To make this concrete, to the left is a partial depiction of one of my children’s chromosomes, and the relatedness to my father. The purple regions are genomic stretches where the child is half-identical to the paternal grandfather. The light gray sections have no genetic descent from my father. The reason is that one of the homologs is from the maternal side. The other homolog is from me, and could be from either my father or my mother. Where the purple alternates with light gray, you see clearly where recombination events happened, as maternal and paternal homologs broke and paired together to produce sperm with novel chromosomes (e.g., my contributed chromosome 11 is 90% my father, 10% my mother…while chromosome 19 is more balanced.
But that’s not the only way to look at recombinations. To the right is an ancestry painting for 23andMe from a friend of mine who is ~25% East Asian and ~75% Northern European. On their chromosome you see two homologs. The blue segments are Northern European. The dark brown segments are East Asian. Notice the alternation between European and East Asian on one of the homologs: this chromosome is almost certainly from the parent who is 50% East Asian and 50% European. There was a recombination event where an “East Asian” homolog, inherited from the parent of East Asian origin, recombined with the “European” homolog, inherited from the parent of European origin.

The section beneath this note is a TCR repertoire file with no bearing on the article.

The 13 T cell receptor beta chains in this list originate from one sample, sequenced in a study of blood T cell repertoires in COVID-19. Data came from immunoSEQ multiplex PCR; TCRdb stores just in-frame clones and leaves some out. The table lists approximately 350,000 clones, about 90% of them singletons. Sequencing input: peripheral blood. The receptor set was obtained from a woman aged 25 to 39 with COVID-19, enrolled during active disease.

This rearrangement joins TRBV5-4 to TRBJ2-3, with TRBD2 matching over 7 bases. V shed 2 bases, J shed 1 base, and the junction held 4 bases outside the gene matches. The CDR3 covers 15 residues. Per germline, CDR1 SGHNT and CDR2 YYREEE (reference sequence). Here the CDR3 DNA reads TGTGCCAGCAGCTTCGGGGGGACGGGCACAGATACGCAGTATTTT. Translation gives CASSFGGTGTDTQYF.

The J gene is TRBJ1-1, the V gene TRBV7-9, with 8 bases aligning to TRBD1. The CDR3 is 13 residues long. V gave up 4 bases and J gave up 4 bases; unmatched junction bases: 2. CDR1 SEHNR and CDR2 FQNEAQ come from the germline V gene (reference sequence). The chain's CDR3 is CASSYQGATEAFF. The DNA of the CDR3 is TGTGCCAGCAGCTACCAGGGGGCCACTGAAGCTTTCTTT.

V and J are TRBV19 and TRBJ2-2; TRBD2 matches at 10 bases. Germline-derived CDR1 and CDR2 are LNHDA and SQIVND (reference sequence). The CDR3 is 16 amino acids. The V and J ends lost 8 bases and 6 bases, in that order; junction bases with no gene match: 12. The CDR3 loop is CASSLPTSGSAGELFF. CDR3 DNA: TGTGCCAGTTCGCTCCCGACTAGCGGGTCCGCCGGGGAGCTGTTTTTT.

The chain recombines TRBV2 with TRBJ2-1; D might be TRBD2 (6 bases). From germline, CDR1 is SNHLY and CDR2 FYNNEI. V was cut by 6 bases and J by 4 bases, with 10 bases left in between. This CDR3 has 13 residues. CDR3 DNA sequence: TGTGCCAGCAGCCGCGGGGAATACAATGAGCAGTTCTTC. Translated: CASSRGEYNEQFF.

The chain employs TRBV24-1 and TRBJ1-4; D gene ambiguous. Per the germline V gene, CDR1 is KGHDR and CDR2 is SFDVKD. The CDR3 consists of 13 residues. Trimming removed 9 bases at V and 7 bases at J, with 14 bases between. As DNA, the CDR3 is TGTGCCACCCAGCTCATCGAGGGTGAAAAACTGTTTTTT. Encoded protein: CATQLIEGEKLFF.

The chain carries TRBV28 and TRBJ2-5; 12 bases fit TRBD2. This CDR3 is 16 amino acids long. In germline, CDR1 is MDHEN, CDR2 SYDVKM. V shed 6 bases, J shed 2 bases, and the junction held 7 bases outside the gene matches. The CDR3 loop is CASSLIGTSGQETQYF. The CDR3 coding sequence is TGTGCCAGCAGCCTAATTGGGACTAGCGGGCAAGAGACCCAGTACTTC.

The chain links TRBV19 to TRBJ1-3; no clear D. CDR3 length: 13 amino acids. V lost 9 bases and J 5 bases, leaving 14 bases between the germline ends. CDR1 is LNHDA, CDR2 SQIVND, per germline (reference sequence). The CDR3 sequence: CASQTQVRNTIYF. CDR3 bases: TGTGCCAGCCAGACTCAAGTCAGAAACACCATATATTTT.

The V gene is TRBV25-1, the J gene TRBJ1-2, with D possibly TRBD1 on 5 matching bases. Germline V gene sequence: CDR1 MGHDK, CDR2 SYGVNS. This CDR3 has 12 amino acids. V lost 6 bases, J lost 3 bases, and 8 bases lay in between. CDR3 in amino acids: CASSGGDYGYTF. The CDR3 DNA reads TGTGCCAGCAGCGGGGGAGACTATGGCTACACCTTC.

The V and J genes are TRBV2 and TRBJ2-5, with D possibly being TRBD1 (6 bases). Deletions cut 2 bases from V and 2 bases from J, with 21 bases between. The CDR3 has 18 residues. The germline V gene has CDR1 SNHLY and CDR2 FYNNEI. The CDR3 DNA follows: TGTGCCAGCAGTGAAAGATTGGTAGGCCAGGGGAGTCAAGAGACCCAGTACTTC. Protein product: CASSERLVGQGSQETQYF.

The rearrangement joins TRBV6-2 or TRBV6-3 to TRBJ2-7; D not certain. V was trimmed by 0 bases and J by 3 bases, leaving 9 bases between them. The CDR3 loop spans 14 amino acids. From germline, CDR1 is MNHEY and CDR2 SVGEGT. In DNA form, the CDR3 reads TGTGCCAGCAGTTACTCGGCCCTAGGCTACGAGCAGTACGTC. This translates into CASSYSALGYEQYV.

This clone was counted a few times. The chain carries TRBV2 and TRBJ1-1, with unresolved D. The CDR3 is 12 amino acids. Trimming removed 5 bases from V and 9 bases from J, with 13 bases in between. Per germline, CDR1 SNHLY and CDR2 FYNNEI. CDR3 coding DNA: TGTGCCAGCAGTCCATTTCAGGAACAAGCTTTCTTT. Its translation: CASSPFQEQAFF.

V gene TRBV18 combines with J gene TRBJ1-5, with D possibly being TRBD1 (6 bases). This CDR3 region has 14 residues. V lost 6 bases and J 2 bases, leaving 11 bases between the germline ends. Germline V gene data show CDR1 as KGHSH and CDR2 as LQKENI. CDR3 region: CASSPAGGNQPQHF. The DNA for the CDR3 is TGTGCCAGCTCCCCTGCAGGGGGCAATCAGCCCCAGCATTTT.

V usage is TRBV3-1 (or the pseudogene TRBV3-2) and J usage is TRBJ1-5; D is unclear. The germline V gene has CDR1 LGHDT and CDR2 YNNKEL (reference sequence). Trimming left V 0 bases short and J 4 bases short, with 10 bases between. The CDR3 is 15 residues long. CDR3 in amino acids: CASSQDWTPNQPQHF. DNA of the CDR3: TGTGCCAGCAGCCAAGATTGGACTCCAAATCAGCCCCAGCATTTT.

The resultant chromosome is something new in a physical sequence, with alternating segments of East Asian and European ancestry. Just as the whole genome has an imprint of the genetic history of a population, so sequences of the genome also exhibit distinctiveness due to their origins. Because each generation introduces recombination events, the lengths of these distinct ancestry blocks can tell you how many generations in the past the admixture may have happened.
That’s the theory. The new aspect is that genomic technology has allowed science to assess patterns of local ancestry to a much greater extent than was possible even 15 years ago. With hundreds of thousands of genomic positions, variants, scientists are now able to map regions of the genome to an incredible level of granularity, deploying theoretical understanding of Mendelian and population genetics that dates back to the 20th century.